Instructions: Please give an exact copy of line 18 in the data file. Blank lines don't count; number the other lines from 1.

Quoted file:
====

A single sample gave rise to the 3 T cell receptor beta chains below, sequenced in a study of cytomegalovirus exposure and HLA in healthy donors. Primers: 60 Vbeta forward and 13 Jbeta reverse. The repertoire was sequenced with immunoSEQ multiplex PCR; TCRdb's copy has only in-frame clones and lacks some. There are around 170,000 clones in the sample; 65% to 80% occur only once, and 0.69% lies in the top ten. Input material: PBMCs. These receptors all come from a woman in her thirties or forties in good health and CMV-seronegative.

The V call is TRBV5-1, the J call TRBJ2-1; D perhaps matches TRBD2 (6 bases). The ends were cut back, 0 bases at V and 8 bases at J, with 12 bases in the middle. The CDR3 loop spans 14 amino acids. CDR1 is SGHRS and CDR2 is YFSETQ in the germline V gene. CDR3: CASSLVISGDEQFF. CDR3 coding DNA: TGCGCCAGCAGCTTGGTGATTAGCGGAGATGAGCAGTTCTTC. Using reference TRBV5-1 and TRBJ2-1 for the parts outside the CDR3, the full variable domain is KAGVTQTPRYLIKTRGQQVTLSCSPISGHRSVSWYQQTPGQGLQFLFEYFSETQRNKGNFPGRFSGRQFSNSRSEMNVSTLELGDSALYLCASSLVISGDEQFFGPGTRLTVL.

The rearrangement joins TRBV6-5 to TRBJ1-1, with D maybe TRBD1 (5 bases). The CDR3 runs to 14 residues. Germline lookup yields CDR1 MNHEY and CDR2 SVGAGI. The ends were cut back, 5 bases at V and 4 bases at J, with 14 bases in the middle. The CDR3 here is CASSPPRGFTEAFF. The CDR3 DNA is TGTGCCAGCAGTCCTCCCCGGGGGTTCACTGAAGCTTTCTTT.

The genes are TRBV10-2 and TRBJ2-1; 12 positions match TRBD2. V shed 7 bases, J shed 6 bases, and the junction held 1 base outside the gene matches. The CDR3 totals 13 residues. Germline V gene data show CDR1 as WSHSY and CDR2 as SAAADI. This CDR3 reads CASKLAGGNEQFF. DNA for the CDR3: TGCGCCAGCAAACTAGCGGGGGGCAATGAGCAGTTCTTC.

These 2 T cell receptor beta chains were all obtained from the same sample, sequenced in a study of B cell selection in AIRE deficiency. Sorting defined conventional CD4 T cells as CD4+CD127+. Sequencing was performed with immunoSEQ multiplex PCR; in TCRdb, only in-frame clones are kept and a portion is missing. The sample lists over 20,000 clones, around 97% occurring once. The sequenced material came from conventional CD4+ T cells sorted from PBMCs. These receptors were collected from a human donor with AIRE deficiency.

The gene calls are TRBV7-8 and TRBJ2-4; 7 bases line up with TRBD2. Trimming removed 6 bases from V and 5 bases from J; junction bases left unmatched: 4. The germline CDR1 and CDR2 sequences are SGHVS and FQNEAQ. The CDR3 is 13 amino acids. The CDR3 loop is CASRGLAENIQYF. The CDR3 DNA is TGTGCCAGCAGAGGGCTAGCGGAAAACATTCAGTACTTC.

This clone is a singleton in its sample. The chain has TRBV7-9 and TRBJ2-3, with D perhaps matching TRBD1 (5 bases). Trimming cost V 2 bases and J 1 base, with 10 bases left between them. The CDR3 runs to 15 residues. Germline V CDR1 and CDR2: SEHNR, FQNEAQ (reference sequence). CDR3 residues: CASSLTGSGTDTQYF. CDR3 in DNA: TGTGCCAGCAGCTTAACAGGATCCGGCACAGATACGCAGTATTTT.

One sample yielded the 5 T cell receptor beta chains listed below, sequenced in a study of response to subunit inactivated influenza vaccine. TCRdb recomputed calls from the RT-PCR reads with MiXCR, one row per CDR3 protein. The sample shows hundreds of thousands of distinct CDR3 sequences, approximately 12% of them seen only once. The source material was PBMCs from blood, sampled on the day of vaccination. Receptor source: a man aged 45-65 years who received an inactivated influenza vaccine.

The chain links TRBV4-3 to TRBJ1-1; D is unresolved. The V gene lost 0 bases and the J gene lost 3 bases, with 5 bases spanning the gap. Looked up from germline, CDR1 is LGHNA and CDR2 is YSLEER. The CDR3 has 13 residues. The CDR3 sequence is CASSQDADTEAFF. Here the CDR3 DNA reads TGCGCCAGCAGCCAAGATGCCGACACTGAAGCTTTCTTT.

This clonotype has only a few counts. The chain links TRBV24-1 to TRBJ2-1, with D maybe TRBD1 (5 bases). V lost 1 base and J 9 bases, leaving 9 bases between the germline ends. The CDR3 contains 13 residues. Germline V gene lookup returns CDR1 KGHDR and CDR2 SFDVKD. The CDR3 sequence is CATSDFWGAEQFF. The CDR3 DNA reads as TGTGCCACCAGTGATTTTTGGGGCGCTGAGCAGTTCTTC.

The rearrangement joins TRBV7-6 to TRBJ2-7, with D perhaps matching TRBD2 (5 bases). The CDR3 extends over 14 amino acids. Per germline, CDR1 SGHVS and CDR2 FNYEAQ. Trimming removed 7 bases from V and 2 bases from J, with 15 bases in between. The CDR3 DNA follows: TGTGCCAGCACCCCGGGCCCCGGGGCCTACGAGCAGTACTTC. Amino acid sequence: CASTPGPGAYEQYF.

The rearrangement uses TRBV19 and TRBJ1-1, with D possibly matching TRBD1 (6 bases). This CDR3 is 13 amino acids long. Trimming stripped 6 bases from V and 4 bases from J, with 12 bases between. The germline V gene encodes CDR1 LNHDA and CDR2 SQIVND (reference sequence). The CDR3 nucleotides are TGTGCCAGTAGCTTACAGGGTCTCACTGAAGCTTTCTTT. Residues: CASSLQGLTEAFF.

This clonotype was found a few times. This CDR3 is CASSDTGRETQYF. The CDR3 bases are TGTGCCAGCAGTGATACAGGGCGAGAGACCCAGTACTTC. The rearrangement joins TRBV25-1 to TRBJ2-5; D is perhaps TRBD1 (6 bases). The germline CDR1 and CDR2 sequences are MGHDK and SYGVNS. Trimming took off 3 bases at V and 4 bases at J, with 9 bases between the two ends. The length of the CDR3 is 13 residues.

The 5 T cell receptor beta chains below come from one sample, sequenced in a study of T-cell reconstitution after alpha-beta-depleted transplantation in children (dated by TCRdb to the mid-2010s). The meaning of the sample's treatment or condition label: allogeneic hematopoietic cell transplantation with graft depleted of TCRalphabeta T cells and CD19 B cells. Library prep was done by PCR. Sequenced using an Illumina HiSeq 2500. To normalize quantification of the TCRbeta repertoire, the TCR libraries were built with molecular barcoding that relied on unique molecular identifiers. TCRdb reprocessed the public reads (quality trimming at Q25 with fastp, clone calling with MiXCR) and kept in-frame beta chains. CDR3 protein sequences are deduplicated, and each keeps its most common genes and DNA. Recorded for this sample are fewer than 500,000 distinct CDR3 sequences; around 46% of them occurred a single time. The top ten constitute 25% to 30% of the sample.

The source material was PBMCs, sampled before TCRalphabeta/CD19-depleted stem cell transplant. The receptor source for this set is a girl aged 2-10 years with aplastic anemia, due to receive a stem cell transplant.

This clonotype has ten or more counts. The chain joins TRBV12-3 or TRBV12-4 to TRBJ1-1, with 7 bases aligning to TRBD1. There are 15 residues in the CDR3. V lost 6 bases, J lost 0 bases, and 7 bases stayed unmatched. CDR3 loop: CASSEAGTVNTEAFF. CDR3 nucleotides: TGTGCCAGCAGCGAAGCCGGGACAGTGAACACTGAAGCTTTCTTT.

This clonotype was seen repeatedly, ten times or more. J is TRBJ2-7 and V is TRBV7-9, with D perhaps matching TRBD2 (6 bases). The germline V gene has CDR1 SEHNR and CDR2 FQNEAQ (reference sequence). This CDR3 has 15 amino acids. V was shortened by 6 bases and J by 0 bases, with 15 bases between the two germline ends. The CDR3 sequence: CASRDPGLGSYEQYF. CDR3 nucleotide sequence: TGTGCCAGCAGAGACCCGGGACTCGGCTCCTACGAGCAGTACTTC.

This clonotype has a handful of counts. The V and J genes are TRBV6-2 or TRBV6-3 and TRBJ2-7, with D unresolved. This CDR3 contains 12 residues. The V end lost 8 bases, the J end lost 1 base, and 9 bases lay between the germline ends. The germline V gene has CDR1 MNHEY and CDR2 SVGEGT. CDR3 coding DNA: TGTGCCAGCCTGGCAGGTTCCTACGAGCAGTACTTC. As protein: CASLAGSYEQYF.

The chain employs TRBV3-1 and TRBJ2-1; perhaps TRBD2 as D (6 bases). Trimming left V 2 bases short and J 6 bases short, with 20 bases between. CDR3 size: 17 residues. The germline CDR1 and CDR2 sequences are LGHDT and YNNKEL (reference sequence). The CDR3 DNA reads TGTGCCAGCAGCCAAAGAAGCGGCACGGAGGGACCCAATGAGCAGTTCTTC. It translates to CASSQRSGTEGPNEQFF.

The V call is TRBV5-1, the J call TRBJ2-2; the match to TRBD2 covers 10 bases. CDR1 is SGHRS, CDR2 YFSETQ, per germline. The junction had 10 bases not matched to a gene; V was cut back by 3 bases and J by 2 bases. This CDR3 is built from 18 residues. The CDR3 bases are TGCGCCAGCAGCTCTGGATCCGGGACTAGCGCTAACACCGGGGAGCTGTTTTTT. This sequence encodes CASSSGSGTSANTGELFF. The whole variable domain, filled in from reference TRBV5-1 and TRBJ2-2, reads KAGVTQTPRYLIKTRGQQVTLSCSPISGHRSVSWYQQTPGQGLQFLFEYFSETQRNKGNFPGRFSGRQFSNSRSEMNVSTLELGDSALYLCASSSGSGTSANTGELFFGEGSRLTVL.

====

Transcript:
This clonotype has a handful of counts. The V and J genes are TRBV6-2 or TRBV6-3 and TRBJ2-7, with D unresolved. This CDR3 contains 12 residues. The V end lost 8 bases, the J end lost 1 base, and 9 bases lay between the germline ends. The germline V gene has CDR1 MNHEY and CDR2 SVGEGT. CDR3 coding DNA: TGTGCCAGCCTGGCAGGTTCCTACGAGCAGTACTTC. As protein: CASLAGSYEQYF.